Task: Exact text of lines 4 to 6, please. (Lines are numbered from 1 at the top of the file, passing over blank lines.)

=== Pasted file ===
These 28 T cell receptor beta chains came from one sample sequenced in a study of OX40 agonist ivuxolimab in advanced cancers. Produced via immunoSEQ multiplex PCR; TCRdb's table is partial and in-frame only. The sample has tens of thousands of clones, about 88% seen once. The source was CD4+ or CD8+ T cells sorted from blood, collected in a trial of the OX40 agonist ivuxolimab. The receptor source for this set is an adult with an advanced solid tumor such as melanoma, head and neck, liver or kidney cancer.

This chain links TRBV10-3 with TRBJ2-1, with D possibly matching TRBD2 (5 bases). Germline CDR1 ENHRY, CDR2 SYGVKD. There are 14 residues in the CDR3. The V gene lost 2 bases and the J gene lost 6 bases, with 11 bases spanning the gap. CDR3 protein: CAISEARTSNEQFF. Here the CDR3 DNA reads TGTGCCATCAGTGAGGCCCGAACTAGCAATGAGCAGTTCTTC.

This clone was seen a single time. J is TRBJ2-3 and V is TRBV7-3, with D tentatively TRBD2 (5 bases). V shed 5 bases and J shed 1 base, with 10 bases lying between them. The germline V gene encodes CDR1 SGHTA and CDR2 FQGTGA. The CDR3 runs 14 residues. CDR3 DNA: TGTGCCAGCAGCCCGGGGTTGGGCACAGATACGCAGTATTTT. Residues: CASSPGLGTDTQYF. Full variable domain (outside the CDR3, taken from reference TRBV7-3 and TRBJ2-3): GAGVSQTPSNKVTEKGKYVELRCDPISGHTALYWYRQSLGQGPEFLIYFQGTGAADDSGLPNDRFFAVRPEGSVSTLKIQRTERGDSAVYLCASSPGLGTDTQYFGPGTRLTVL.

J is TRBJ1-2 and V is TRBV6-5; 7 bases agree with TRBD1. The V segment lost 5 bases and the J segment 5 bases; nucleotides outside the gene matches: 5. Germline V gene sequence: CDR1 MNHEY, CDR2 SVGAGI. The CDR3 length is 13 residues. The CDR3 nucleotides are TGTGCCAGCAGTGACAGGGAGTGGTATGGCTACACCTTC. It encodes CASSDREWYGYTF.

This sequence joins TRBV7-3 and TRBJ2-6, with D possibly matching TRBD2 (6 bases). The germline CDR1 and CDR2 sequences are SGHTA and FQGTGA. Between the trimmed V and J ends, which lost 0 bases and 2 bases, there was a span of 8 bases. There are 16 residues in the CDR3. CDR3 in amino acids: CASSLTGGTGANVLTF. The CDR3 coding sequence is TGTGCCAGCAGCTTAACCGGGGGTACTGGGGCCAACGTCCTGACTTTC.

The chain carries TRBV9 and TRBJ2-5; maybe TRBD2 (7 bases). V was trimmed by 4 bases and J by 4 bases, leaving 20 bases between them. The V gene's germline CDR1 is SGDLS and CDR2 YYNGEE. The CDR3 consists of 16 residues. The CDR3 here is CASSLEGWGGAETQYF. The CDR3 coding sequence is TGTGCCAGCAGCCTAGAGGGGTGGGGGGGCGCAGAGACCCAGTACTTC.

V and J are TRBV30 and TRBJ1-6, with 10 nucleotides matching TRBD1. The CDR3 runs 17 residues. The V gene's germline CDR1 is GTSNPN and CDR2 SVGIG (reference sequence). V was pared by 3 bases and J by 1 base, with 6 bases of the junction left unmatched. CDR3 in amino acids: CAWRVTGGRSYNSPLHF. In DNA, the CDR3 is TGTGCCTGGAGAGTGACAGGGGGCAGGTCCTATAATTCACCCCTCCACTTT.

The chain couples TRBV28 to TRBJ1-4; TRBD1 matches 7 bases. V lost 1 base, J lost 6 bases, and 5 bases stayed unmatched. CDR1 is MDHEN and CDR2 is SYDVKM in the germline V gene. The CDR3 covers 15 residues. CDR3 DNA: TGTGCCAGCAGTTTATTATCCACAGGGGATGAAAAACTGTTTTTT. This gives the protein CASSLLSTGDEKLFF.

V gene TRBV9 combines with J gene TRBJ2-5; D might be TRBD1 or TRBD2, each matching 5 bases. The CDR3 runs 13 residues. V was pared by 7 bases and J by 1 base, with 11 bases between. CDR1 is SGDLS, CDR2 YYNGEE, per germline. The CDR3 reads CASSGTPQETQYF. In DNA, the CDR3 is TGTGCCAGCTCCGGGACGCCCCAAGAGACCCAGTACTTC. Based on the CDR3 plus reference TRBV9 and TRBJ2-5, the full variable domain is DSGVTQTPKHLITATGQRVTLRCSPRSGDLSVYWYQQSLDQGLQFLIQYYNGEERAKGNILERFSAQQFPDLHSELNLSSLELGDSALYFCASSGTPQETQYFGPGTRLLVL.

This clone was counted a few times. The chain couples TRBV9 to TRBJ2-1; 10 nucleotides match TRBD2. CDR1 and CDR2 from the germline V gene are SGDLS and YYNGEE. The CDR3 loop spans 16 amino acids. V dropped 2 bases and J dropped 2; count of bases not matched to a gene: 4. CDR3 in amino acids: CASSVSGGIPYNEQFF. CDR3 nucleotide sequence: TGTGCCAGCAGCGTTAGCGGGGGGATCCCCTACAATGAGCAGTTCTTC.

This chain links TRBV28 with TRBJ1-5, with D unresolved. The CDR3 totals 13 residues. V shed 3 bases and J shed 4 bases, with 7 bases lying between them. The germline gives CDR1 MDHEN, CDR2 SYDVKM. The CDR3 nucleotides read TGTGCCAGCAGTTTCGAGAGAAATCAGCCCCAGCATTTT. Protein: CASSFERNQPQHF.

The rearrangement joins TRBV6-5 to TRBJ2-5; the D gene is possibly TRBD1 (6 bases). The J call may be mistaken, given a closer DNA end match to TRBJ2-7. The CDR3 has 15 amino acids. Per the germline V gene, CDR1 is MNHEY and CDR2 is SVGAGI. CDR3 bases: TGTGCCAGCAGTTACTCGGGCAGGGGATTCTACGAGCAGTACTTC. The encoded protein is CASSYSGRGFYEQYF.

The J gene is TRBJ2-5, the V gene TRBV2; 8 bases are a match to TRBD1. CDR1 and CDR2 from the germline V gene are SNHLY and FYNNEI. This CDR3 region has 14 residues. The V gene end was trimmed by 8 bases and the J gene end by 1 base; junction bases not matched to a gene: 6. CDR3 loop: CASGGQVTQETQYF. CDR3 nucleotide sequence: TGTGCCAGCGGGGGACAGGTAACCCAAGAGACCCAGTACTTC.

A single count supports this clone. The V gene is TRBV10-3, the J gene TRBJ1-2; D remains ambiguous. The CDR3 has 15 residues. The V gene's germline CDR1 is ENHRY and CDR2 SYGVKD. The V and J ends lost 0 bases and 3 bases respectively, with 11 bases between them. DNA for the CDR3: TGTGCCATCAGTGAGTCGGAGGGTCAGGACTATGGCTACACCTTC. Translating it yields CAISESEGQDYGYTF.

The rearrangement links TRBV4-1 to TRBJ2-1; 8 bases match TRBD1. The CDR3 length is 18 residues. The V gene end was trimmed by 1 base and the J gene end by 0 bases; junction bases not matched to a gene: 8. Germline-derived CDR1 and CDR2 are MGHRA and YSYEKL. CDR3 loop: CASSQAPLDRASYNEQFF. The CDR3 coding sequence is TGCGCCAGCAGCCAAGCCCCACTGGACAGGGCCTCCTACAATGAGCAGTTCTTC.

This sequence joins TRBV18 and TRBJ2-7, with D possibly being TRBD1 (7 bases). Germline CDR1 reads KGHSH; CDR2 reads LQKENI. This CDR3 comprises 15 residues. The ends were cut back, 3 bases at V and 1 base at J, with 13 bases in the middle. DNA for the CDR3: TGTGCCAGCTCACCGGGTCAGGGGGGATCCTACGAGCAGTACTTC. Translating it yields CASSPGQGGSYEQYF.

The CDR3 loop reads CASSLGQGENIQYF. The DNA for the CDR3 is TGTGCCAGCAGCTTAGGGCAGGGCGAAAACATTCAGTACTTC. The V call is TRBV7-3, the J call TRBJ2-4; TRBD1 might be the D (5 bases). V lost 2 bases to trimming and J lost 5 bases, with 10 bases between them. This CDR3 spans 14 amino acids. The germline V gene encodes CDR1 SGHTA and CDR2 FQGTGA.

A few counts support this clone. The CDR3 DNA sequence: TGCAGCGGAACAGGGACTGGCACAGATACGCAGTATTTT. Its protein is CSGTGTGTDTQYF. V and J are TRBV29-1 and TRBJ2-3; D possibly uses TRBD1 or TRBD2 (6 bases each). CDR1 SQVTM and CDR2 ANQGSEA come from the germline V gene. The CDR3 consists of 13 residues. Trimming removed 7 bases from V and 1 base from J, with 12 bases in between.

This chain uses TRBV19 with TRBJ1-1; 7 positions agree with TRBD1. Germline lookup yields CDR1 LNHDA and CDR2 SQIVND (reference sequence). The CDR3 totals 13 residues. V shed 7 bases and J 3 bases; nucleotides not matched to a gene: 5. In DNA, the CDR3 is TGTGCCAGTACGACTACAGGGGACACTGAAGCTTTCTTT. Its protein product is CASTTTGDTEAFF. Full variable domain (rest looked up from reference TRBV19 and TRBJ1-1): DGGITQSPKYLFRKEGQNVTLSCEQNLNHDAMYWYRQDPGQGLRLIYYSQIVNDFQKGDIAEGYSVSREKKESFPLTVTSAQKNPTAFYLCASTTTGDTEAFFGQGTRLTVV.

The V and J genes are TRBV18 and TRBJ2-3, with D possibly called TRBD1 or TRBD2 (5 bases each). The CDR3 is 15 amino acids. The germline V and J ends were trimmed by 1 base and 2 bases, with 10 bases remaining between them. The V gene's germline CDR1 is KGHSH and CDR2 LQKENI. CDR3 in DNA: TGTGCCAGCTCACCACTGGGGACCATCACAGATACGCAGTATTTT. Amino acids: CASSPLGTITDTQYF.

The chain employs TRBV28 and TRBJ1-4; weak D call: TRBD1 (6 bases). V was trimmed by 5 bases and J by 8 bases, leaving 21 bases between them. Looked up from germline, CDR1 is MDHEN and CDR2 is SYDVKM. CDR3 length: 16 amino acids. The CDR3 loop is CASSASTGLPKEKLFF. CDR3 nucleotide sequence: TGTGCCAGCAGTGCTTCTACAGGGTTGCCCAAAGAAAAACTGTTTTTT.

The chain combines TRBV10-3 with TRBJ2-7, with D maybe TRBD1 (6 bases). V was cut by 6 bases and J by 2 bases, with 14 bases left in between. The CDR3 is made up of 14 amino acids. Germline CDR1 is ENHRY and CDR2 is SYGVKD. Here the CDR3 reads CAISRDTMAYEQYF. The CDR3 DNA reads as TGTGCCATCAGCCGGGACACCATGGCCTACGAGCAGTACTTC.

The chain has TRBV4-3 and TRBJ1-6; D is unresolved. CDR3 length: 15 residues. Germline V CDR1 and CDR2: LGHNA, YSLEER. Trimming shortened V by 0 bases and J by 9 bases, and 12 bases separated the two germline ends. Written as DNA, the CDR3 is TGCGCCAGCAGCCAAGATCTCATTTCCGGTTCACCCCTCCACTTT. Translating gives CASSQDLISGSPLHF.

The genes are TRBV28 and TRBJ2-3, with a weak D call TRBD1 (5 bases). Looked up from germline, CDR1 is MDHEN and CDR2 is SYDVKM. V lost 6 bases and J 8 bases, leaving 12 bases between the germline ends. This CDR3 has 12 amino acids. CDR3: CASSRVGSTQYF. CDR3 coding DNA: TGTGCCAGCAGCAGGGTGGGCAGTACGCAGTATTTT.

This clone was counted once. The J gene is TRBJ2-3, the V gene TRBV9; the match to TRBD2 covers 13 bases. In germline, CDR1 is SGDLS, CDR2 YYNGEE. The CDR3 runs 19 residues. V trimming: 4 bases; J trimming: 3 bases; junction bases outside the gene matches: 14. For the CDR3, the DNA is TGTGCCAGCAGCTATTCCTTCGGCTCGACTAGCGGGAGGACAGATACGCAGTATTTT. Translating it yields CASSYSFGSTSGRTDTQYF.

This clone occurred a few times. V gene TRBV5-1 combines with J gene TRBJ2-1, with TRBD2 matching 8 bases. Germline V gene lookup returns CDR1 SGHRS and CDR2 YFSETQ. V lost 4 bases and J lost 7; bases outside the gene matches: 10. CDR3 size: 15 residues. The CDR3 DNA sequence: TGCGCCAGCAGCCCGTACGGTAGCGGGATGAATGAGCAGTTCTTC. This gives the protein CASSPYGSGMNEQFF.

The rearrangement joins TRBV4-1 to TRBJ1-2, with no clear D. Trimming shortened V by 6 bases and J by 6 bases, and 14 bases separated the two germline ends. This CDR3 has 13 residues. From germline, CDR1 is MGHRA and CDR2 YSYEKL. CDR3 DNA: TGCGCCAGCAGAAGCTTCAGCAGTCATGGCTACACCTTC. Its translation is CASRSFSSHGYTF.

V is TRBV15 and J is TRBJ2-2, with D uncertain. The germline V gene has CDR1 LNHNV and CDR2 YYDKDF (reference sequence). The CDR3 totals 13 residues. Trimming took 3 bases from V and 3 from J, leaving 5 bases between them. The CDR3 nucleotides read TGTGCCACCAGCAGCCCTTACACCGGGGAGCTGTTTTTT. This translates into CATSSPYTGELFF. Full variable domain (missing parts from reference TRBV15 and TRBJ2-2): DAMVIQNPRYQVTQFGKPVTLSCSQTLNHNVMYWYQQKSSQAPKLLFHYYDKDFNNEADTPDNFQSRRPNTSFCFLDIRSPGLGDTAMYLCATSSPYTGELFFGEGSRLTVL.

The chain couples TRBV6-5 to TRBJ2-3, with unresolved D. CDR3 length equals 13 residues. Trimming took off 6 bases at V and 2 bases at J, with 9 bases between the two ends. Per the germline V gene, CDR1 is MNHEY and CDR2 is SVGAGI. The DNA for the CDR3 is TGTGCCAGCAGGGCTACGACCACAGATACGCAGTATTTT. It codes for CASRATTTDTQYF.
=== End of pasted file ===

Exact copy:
J is TRBJ1-2 and V is TRBV6-5; 7 bases agree with TRBD1. The V segment lost 5 bases and the J segment 5 bases; nucleotides outside the gene matches: 5. Germline V gene sequence: CDR1 MNHEY, CDR2 SVGAGI. The CDR3 length is 13 residues. The CDR3 nucleotides are TGTGCCAGCAGTGACAGGGAGTGGTATGGCTACACCTTC. It encodes CASSDREWYGYTF.

This sequence joins TRBV7-3 and TRBJ2-6, with D possibly matching TRBD2 (6 bases). The germline CDR1 and CDR2 sequences are SGHTA and FQGTGA. Between the trimmed V and J ends, which lost 0 bases and 2 bases, there was a span of 8 bases. There are 16 residues in the CDR3. CDR3 in amino acids: CASSLTGGTGANVLTF. The CDR3 coding sequence is TGTGCCAGCAGCTTAACCGGGGGTACTGGGGCCAACGTCCTGACTTTC.

The chain carries TRBV9 and TRBJ2-5; maybe TRBD2 (7 bases). V was trimmed by 4 bases and J by 4 bases, leaving 20 bases between them. The V gene's germline CDR1 is SGDLS and CDR2 YYNGEE. The CDR3 consists of 16 residues. The CDR3 here is CASSLEGWGGAETQYF. The CDR3 coding sequence is TGTGCCAGCAGCCTAGAGGGGTGGGGGGGCGCAGAGACCCAGTACTTC.